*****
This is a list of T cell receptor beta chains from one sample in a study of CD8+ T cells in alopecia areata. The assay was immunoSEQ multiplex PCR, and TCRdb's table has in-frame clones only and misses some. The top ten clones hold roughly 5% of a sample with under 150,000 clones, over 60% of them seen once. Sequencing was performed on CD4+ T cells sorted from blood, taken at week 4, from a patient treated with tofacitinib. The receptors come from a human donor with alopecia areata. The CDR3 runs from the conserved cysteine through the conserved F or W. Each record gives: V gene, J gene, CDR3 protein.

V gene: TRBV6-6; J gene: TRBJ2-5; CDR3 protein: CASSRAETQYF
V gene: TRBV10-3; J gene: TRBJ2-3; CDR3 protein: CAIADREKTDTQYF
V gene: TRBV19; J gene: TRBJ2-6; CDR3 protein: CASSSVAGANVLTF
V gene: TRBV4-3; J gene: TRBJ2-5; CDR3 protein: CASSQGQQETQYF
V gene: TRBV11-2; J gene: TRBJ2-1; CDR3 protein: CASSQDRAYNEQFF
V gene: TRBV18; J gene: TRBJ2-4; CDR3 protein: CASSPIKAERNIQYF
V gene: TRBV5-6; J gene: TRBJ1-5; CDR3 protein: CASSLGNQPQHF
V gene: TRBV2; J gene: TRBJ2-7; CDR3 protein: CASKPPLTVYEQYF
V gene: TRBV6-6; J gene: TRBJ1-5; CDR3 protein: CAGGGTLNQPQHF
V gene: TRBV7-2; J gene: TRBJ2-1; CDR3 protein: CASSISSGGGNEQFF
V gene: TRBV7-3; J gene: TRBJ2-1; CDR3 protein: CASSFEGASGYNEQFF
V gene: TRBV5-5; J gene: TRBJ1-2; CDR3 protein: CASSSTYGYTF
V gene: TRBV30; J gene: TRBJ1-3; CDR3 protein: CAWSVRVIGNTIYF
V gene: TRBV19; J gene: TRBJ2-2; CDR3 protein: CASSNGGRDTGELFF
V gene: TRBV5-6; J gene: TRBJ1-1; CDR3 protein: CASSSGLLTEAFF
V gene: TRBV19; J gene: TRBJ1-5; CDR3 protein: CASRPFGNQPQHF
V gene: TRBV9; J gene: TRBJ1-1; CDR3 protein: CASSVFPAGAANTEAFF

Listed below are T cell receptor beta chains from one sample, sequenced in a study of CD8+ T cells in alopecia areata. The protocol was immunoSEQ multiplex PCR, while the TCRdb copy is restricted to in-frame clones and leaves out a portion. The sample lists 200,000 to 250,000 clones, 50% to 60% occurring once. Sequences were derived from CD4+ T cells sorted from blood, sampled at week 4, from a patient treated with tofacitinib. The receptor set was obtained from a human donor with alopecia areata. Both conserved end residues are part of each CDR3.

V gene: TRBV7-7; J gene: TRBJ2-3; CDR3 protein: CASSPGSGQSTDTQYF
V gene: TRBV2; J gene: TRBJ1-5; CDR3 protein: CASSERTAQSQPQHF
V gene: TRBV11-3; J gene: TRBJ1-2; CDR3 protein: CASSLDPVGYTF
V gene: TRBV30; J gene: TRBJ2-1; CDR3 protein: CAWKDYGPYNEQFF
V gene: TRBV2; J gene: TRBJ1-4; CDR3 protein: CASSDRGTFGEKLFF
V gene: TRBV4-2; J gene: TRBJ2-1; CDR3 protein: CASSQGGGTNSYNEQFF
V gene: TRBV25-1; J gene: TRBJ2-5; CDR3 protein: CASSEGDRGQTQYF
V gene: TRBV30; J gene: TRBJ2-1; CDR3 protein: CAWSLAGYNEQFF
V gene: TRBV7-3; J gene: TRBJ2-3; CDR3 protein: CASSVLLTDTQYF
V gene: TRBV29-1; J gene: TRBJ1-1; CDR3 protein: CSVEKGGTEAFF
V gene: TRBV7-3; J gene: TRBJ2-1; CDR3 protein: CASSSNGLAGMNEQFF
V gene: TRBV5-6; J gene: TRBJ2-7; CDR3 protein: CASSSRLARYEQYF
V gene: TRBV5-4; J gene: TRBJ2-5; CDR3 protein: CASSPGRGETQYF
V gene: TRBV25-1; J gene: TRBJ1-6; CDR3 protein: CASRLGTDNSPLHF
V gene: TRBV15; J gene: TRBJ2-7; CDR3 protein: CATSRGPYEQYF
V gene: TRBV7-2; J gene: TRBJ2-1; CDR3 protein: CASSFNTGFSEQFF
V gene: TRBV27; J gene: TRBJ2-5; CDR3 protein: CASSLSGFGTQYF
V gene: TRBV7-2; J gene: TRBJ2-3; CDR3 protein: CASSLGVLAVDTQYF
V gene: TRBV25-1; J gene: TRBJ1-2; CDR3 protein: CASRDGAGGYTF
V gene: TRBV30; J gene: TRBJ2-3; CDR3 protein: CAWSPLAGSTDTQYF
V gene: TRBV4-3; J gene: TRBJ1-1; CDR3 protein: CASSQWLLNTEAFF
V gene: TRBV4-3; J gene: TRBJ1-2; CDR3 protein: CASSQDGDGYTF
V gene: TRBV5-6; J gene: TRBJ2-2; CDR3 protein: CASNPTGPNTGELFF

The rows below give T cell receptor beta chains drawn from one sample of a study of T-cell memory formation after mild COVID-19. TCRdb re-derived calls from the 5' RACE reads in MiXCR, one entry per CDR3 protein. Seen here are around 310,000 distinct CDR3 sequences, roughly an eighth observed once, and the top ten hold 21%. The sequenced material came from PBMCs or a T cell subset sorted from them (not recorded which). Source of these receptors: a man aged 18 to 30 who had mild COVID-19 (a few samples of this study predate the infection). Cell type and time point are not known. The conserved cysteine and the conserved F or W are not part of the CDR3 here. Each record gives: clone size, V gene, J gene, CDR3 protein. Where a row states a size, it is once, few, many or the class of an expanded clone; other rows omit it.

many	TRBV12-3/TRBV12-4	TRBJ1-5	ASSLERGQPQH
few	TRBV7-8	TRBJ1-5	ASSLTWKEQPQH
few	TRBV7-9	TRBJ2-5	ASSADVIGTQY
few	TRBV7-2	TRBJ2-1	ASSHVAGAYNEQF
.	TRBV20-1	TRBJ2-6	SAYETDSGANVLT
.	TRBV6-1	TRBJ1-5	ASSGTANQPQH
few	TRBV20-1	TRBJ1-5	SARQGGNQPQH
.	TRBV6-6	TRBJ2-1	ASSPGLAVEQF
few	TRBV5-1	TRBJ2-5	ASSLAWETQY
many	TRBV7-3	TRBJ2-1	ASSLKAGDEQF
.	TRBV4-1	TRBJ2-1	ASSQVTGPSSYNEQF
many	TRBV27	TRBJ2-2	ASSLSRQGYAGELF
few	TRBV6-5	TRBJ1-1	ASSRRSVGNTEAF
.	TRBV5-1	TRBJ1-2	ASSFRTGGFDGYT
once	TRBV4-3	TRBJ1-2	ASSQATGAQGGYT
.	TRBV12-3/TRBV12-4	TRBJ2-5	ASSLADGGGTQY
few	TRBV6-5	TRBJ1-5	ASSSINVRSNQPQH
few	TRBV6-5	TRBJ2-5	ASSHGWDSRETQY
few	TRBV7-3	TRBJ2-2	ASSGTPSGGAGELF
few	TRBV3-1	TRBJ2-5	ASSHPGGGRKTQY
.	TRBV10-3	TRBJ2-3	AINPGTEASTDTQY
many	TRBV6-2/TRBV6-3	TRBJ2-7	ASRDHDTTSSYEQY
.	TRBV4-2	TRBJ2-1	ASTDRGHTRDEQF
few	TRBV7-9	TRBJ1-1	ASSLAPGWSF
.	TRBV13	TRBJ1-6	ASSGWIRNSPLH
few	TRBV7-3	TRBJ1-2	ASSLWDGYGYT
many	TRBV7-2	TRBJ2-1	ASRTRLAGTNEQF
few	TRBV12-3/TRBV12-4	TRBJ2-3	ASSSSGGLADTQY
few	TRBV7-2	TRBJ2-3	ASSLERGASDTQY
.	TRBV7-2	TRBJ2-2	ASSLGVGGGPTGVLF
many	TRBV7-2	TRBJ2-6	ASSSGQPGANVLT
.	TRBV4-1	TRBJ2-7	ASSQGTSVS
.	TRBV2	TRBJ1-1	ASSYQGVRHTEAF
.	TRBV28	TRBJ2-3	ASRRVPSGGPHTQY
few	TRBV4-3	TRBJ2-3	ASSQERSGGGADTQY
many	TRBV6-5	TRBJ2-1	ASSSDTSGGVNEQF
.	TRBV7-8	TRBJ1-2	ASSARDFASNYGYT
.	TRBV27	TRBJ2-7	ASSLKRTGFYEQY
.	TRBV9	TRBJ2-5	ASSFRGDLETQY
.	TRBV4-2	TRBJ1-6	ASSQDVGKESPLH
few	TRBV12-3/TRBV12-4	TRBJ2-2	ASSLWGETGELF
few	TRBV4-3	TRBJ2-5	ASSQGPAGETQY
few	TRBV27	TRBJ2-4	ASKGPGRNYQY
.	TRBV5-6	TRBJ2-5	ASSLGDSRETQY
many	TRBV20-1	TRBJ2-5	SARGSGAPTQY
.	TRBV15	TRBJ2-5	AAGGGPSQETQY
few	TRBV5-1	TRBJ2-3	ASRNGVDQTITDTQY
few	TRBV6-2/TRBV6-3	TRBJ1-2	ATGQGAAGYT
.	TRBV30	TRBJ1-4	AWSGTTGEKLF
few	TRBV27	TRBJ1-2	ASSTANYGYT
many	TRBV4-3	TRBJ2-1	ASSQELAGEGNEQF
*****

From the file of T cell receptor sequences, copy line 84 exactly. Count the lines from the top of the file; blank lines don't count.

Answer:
few	TRBV12-3/TRBV12-4	TRBJ2-2	ASSLWGETGELF